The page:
where we have inserted the sheet resistance, RS = 1/σ 1 t. The dispersion of the parallel plate waveguide due to resistive losses can likewise be estimated through an approximate analytical expression in a similar manner , replacing the skin depth of the waveguide with the film thickness. The derived expression is
Equations (2) and (3) are used to fit the αwg and ne f f data in Fig. 3, respectively and are found to describe the data very well assuming an RS = 10 Ω/sq. This is in excellent agreement with the reported sheet resistances from the commercial coating service, measured by other means.
Despite the large intrinsic loss of the FTO films, they permit optical excitation of the embedded Si slab and so allow all-optical modulation of the THz pulse within the waveguide. A diode laser operating at 980 nm and providing a tunable output power was used for CW excitation of the silicon within the PPWG. The pump beam was collimated and then focused to a line, incident on the FTO coated Si slab sticking out of the Cu PPWG as shown in Fig. 1. The line focus was approximately 60 µm along the x-direction, and 11 mm along the z-direction or ≈ 3 times greater than the THz spot size in the slab. The penetration depth of 980 nm light in Si is ~85 µm, and so approximately 10% of the light incident on the slab exits the opposite side, ensuring a uniform excitation. Figure 4 shows the time-domain THz pulses both without (Eref) and with (Epump) an optical excitation, at 46 and 240mWaverage power taking into account the reflectivity of the FTO film. A strong modulation of the THz pulse transmission is observed due to free carrier absorption, with 70% reduction of the peak electric field at P = 240mW. In comparison to free space THz modulators based on free-carrier absorption induced by CW optical injection, several groups have demonstrated equal performance at much lower pump powers, on the order of 1–10 mW. Libon et al. has used a mixed type I/type II GaAs/AlAs multiple quantum well structure to acheive 50% modulation at 0.5 THz with only 2.2 mW CW power , albeit only at cryogenic temperatures. Anderson et al. have demonstrated 50% transmission modulation by photoexcitation of silicon with 10 mW CW power at 822 nm . The much lower required optical power than described here is likely due to a photoconductivity enhanced reflectivity of the silicon/air interface.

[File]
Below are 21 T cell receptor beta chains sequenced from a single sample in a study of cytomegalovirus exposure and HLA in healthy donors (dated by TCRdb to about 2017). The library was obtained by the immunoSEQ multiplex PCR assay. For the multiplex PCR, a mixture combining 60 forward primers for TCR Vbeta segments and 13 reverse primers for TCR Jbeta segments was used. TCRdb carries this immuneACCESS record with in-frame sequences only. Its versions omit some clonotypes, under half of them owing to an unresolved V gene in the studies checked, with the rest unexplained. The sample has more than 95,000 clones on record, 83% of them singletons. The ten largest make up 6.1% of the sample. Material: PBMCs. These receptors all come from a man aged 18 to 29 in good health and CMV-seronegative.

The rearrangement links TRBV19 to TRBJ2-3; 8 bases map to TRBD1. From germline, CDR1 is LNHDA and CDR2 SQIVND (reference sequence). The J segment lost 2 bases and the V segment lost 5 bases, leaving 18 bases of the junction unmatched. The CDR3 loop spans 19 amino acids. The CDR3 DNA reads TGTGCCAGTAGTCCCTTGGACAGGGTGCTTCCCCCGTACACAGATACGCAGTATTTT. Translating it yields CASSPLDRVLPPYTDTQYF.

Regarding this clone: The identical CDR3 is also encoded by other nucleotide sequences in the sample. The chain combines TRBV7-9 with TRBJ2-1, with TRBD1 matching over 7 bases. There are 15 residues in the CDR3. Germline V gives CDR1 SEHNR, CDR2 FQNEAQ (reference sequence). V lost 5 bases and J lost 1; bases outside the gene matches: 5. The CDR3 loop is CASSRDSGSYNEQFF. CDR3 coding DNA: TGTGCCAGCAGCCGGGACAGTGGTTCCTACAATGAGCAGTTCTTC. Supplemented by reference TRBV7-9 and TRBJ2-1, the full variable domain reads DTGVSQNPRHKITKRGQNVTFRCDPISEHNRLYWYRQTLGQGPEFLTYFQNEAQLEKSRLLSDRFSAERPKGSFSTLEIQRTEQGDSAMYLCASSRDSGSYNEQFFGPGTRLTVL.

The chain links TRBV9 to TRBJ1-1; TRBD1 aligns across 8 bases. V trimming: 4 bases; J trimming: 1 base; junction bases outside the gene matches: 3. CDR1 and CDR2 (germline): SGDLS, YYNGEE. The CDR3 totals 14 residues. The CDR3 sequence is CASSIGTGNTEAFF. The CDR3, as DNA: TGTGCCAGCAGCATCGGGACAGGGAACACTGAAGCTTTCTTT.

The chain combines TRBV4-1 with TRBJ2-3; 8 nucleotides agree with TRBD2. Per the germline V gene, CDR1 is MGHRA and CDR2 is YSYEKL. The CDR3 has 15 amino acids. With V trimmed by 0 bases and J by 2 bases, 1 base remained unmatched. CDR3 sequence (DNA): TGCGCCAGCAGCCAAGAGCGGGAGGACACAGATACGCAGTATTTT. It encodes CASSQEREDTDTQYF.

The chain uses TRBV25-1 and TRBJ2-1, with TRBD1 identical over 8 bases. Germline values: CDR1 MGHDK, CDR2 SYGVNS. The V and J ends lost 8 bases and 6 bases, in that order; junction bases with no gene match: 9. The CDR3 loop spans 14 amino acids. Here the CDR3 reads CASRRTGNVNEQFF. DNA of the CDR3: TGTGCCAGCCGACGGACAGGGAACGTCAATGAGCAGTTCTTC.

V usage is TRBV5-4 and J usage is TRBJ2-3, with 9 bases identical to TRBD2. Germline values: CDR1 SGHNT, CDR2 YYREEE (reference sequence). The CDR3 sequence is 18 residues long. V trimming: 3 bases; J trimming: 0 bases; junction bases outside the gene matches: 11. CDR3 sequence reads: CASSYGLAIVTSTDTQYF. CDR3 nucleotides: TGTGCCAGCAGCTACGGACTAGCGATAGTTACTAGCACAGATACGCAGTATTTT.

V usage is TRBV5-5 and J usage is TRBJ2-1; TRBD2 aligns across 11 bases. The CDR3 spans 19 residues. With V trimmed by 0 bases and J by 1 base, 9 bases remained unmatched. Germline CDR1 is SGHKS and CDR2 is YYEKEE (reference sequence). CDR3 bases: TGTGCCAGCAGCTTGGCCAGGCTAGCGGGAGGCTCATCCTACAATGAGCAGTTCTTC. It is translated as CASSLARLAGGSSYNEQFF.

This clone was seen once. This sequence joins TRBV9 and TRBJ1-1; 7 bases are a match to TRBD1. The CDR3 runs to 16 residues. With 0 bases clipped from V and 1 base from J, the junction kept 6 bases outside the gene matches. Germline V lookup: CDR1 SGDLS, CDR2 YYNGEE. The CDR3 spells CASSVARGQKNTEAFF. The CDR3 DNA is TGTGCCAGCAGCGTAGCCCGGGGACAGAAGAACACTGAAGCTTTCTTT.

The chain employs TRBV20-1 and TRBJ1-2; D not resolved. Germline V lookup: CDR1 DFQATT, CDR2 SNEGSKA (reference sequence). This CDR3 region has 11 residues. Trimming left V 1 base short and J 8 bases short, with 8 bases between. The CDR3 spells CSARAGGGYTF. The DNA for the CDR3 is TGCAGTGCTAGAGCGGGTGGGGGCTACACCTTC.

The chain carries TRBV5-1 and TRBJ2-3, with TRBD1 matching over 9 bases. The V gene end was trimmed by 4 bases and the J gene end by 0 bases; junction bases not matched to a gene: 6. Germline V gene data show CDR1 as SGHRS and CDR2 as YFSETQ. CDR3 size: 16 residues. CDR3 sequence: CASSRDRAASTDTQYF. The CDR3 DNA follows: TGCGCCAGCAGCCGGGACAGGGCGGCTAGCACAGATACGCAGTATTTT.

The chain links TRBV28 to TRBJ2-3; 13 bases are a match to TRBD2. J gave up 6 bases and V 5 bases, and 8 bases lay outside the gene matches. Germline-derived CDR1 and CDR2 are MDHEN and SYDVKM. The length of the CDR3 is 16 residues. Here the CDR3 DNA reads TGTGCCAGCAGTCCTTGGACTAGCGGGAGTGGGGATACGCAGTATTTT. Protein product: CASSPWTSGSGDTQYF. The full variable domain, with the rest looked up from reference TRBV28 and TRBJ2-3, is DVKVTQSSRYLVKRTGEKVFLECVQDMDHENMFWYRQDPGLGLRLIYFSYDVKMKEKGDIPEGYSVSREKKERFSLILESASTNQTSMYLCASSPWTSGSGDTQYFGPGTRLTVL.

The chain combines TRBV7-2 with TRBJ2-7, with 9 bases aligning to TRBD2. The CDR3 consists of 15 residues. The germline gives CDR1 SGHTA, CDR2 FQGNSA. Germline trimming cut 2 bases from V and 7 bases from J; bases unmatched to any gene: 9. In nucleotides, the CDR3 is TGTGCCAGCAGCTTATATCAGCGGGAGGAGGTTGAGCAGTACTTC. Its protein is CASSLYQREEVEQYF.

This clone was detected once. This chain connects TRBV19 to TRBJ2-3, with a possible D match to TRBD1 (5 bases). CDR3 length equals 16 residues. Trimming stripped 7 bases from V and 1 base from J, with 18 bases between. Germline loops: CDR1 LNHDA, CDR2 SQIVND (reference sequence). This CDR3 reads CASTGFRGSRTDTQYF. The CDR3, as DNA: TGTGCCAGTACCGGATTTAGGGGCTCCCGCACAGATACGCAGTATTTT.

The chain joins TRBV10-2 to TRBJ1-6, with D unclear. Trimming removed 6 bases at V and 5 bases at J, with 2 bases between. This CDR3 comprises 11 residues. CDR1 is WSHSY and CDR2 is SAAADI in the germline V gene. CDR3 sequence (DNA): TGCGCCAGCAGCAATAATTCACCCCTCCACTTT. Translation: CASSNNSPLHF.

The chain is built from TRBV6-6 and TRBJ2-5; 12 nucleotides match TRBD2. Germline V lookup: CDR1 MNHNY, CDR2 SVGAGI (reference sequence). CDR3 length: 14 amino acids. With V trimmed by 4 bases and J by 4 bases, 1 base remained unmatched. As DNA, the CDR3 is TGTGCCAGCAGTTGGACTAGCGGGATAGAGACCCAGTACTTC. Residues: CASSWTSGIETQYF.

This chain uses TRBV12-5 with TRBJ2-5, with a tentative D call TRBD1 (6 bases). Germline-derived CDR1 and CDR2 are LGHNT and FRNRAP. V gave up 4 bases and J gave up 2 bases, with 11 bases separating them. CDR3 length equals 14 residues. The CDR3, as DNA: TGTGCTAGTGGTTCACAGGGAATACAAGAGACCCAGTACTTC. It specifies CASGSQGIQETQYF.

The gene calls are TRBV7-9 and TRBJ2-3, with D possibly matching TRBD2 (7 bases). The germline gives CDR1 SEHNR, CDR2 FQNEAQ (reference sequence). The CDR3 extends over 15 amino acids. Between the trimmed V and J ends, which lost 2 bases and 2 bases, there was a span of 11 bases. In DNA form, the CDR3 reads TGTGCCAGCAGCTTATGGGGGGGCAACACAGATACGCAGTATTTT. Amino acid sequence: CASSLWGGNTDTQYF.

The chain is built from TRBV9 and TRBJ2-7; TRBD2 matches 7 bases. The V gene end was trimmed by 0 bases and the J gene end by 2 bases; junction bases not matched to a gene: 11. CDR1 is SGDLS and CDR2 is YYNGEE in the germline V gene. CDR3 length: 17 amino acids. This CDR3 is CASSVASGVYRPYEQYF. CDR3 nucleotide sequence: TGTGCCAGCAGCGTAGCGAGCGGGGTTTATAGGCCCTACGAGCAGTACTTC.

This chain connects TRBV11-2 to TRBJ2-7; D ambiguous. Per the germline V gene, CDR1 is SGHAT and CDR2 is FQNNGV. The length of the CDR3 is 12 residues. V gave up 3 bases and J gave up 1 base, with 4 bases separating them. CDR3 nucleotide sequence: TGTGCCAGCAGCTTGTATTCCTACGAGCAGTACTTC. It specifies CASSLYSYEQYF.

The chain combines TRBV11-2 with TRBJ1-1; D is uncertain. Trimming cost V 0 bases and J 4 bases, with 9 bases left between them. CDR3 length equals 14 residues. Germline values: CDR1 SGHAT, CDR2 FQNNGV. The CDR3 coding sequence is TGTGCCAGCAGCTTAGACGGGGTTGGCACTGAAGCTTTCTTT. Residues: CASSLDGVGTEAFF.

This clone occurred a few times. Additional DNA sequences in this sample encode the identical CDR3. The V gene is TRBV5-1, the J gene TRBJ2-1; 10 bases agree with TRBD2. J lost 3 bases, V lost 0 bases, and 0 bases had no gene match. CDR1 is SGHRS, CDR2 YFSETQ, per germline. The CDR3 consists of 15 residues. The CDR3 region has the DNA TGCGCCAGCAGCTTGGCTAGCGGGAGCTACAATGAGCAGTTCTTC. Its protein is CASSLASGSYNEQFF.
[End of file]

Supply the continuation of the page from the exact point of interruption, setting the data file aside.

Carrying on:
Such an enhancement in silicon was used by Hegmann et al. to generate ps to ns pulses from the long pulsed output of a free-electron laser, through a pulse slicing technique . In our experimental geometry, there is no sharp photoconductive interface to provide a reflection. Instead, the modulation of the THz transmission is purely absorptive in nature, and thus requires significantly more optical power. As the photocarriers are long lived, they are free to diffuse within the x-z plane. Thus there is no sharp photoconductive interface, but rather a gradual onset of conductive region and so we can ignore the Fresnel coefficients at the interface between conducting and non-conducting regions. With this assumption, Epump is related to Eref through the free carrier absorption coefficient, α, and the index of refraction, n, by
where LD is the diffusion length. Given the Einstein relation, where the ambipolar carrier mobility µab is estimated at 300 cm2/Vs, and a reasonable carrier lifetime, τL, of 25 µs given the thin wafers and non-passivated Si/FTO interfaces , gives LD ≈ 140 µm at room temperature. Fig. 5 shows the extracted (a) n(ω) and (b) α(ω) for the 240 (solid circles) and 46 mW (open circles) excitations.